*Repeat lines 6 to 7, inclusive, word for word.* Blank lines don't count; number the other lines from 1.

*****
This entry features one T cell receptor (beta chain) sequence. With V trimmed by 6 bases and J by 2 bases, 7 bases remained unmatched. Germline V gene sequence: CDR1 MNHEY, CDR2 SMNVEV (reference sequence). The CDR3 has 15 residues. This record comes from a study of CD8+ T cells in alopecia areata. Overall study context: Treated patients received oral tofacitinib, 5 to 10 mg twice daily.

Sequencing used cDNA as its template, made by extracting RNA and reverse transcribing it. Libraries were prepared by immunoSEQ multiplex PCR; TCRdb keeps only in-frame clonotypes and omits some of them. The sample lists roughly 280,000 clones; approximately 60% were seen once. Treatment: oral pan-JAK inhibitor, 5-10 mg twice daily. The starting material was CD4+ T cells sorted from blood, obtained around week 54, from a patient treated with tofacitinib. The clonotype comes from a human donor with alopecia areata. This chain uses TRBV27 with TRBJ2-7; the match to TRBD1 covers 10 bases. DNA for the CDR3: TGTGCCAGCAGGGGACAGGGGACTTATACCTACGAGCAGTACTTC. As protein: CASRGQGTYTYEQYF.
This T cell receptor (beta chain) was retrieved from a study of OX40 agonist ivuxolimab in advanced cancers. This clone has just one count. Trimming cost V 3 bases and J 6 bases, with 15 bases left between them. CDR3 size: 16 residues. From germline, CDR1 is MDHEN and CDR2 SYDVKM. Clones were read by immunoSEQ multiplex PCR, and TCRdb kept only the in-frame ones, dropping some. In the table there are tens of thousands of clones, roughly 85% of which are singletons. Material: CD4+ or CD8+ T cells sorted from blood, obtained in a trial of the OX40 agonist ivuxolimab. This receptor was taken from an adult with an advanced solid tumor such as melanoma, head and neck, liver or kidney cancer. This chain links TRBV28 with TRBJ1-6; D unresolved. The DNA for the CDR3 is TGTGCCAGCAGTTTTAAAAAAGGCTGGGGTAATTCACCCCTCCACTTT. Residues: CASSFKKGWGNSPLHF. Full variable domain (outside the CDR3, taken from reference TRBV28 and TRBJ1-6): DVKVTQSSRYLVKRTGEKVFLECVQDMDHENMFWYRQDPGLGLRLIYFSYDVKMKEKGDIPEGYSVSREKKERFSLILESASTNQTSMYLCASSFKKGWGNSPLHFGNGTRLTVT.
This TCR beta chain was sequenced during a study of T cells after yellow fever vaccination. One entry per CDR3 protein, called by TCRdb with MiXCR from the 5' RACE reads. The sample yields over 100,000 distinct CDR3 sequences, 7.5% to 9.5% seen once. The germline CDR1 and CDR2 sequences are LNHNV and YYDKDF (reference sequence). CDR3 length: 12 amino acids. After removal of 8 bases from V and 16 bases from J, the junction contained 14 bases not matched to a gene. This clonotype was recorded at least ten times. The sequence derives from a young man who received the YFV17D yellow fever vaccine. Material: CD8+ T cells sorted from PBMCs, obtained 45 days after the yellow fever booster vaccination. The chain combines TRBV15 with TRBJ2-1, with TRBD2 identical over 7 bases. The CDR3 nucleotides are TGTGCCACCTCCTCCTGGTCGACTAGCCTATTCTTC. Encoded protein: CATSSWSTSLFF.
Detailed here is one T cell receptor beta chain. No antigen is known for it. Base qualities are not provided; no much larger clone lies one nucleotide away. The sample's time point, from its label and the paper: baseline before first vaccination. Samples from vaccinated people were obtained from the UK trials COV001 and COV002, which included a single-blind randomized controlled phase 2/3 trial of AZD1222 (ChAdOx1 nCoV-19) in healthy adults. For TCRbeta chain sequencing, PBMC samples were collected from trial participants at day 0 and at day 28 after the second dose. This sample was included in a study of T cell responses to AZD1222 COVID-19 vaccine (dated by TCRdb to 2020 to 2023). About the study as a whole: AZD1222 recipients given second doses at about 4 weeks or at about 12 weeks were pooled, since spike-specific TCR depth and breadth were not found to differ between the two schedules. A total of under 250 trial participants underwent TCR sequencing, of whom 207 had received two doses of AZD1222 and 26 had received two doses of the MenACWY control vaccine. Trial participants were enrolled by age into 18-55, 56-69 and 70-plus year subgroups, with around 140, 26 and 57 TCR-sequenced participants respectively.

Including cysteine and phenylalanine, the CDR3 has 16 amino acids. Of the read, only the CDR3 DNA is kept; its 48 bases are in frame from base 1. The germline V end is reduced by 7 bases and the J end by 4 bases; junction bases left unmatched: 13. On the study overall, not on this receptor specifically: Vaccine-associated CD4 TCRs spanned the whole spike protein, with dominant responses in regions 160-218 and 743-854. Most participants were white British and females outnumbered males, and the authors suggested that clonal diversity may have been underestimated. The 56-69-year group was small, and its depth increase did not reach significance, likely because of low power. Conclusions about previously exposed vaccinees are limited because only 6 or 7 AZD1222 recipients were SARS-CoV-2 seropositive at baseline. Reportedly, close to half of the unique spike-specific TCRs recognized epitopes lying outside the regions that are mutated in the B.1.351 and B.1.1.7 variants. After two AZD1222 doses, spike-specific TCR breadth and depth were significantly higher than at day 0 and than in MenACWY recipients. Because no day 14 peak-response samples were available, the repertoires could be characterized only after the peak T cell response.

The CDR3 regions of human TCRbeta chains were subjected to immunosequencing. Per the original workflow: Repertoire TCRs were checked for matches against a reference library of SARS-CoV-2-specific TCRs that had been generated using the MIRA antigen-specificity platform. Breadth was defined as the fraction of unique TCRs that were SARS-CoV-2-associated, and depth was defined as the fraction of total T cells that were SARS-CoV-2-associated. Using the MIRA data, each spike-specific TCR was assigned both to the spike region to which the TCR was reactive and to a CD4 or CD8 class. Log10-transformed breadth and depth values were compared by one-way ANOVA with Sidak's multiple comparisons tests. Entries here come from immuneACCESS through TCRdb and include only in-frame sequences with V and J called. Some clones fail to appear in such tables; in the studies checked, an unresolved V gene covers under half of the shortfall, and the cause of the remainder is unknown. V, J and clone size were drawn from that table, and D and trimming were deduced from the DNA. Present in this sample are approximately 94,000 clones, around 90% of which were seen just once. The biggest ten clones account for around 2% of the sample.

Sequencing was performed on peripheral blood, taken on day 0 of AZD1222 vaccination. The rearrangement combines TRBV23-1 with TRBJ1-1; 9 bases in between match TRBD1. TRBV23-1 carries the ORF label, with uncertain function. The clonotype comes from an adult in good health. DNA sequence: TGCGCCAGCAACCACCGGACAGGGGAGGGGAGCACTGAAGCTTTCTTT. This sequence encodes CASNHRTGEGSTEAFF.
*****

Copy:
Including cysteine and phenylalanine, the CDR3 has 16 amino acids. Of the read, only the CDR3 DNA is kept; its 48 bases are in frame from base 1. The germline V end is reduced by 7 bases and the J end by 4 bases; junction bases left unmatched: 13. On the study overall, not on this receptor specifically: Vaccine-associated CD4 TCRs spanned the whole spike protein, with dominant responses in regions 160-218 and 743-854. Most participants were white British and females outnumbered males, and the authors suggested that clonal diversity may have been underestimated. The 56-69-year group was small, and its depth increase did not reach significance, likely because of low power. Conclusions about previously exposed vaccinees are limited because only 6 or 7 AZD1222 recipients were SARS-CoV-2 seropositive at baseline. Reportedly, close to half of the unique spike-specific TCRs recognized epitopes lying outside the regions that are mutated in the B.1.351 and B.1.1.7 variants. After two AZD1222 doses, spike-specific TCR breadth and depth were significantly higher than at day 0 and than in MenACWY recipients. Because no day 14 peak-response samples were available, the repertoires could be characterized only after the peak T cell response.

The CDR3 regions of human TCRbeta chains were subjected to immunosequencing. Per the original workflow: Repertoire TCRs were checked for matches against a reference library of SARS-CoV-2-specific TCRs that had been generated using the MIRA antigen-specificity platform. Breadth was defined as the fraction of unique TCRs that were SARS-CoV-2-associated, and depth was defined as the fraction of total T cells that were SARS-CoV-2-associated. Using the MIRA data, each spike-specific TCR was assigned both to the spike region to which the TCR was reactive and to a CD4 or CD8 class. Log10-transformed breadth and depth values were compared by one-way ANOVA with Sidak's multiple comparisons tests. Entries here come from immuneACCESS through TCRdb and include only in-frame sequences with V and J called. Some clones fail to appear in such tables; in the studies checked, an unresolved V gene covers under half of the shortfall, and the cause of the remainder is unknown. V, J and clone size were drawn from that table, and D and trimming were deduced from the DNA. Present in this sample are approximately 94,000 clones, around 90% of which were seen just once. The biggest ten clones account for around 2% of the sample.